Coming strong

Another year, another strong-mayor blitz by Kevin Johnson

There’s been a flurry of activity on Kevin Johnson’s strong-mayor plan in recent days. The mayor’s office and the strong-mayor political campaign—it often seems there’s little separation between the two—are pushing hard to pressure the city council to put a package of reforms giving the mayor greater power on the June ballot.

Two earlier versions of the strong-mayor initiative have been rejected—first by the courts, then by Johnson’s peers on the city council. He hopes this iteration will reach the ballot. But in many parts of the city, the strong-mayor plan is getting the same skepticism as earlier failed versions of the plan.

Johnson’s chief of staff, Kunal Merchant, hosted a “neighborhood summit” at the Boys & Girls Club in Alkali Flat last Saturday morning, January 7, on what the campaign is calling the “Checks and Balances Act.”

Only a handful of the city’s neighborhood associations were invited and many of the 20 or so attendees only found out about the meeting by word of mouth. And many of those came ready to argue.

Historian William Burg said the city abandoned a strong-mayor system in the 1910s because it was “massively corrupt.”

But Merchant replied, “This is not the 1910s. Once upon a time, power was concentrated in the hands of a small number of people. Not anymore.”

Merchant said that Sacramento is “at an inflection point” in history, and that it should move to create an executive mayor—separate from the city council, as other big cities have done.

He said “the fact that Sacramento has had four city managers in the last 18 months,” is evidence of the dysfunction of City Hall. “You might have noticed that our budget isn’t in the best shape, either,” Merchant joked.

In fact, Sacramento has had just two city managers in that period, along with two interim city managers, who held the job down until the city council found a permanent replacement for Ray Kerridge.

As for the city’s financial straits, attendee Earl Withycombe was skeptical that a strong-mayor system would help.

“Unemployment, crime—these are things that are typically not well-related to the forms of government being discussed here,” said Withycombe.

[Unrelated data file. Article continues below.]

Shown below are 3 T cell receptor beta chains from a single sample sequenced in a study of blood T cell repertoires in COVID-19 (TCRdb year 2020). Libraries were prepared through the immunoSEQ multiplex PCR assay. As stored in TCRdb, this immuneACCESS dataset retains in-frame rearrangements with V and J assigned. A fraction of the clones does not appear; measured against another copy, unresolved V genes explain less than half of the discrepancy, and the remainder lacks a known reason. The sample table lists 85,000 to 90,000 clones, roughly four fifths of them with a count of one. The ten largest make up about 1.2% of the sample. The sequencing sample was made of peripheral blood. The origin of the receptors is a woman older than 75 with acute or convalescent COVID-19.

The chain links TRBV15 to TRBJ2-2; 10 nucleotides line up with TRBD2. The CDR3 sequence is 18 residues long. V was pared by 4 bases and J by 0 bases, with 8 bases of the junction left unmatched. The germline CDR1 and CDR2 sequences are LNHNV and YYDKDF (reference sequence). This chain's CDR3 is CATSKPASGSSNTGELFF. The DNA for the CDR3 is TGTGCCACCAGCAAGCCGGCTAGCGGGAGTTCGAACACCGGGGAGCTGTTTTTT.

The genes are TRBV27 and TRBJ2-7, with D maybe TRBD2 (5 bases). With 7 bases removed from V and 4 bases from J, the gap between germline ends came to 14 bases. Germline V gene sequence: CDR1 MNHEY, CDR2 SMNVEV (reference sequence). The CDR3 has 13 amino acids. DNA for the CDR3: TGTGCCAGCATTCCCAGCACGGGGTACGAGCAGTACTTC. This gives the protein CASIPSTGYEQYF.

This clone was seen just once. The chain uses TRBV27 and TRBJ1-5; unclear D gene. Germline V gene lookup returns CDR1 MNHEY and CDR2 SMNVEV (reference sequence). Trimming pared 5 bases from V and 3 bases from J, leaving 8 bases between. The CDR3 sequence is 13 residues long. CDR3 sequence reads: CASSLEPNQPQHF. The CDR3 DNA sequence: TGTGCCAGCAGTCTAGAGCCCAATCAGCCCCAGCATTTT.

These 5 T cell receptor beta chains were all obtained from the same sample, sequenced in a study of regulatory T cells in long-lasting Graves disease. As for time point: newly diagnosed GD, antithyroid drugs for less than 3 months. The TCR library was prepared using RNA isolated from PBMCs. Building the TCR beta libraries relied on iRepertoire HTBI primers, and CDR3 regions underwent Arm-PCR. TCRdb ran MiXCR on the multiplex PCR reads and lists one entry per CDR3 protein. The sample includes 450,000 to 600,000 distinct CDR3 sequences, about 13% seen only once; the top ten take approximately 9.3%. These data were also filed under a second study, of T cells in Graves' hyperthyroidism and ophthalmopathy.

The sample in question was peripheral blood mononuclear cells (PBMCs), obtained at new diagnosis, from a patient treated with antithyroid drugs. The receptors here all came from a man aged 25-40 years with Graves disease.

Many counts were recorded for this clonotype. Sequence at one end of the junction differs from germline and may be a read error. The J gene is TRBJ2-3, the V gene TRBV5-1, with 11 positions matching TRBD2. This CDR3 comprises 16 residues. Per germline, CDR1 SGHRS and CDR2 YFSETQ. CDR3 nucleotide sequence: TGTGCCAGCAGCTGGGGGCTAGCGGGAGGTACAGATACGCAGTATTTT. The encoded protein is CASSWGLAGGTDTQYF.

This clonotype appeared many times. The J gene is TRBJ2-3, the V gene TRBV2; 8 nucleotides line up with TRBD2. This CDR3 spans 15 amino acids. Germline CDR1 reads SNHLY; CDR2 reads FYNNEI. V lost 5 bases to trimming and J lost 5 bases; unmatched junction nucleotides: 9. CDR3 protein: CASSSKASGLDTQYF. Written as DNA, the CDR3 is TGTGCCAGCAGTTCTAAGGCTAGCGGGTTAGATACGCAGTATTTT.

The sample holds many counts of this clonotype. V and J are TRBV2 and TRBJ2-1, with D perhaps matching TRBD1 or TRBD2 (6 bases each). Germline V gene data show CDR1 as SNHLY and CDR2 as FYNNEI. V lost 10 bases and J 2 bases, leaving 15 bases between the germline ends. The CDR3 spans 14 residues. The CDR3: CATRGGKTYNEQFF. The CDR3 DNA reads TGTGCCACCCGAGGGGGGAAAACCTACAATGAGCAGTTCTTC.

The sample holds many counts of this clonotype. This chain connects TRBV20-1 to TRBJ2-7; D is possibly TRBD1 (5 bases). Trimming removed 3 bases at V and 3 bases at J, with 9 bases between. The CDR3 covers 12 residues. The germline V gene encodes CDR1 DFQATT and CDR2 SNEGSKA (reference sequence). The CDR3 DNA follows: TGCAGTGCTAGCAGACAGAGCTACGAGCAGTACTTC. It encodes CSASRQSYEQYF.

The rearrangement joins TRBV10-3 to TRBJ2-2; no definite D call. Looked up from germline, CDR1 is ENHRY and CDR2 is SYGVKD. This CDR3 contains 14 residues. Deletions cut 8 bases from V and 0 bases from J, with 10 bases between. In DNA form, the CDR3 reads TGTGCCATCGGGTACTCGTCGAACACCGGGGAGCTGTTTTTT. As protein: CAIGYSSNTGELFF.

The new strong-mayor plan would make the mayor the city’s chief executive, with the power to hire and fire the city manager, much more control over the city budget, and the power to veto council decisions, just like the last two plans.

To sweeten the pot, the mayor is also proposing creation of an ethics committee as well as an independent redistricting commission.

There was generally more support in the room for the idea of ethics reform and greater transparency in government.

“But that can be done very quickly,” said Withycombe. “Why embed that in this charter change?”

Democratic Party activist Devin Lavelle agreed. “We don’t need a strong mayor to have greater transparency,” he argued. “This mayor has been faulted for not working with people and trying to ram things down people’s throat. Well, this is something he could actually work with people on.”

Likewise, a proposal to create and an independent redistricting commission—an idea that gained some traction after the last contentious round of city council redistricting—could be accomplished without giving the mayor more power. In fact, citizen groups are already working on the idea independent of the mayor.

The main message that Merchant wanted to get across is that, after two years of failing to gain city council support for his plan, it’s time to move to the ballot and “let the people vote.”

“At the end of the day, you’ve got to trust the people. When they are engaged, you get the best democracy on Earth,” said Merchant. Still, he said the mayor’s ballot measure is better than the option of a citizens’ charter commission, like the one Los Angeles created to guide its charter reform effort a few years back.

Critics say the ballot-box route gives Johnson and his supporters the upper hand—because they’re positioned to spend heavily on a political campaign to get the measure approved.

“You’ve used that phrase ‘Let the people speak’ a lot,” said Burg. “But today, corporations are people, and money is speech.”

On Monday, the campaign—recently rebranded as Sacramento 2020—announced that former mayors Jimmie Yee and Phil Isenberg are in support of the plan. Former mayors Anne Rudin and Heather Fargo are strongly opposed.

The mayor’s campaign is also now touting a poll that supporters say shows strong support for the strong-mayor plan. But the campaign won’t release the actual poll questions and data, despite requests from several media outlets and repeated requests from SN&R.

Many observers think there aren’t enough votes on the city council to advance the strong-mayor plan. Asked if another rejection by the council would be the end of it, Merchant laughed and said, “No.”

“We’re not going to stop until we’ve heard from the people.”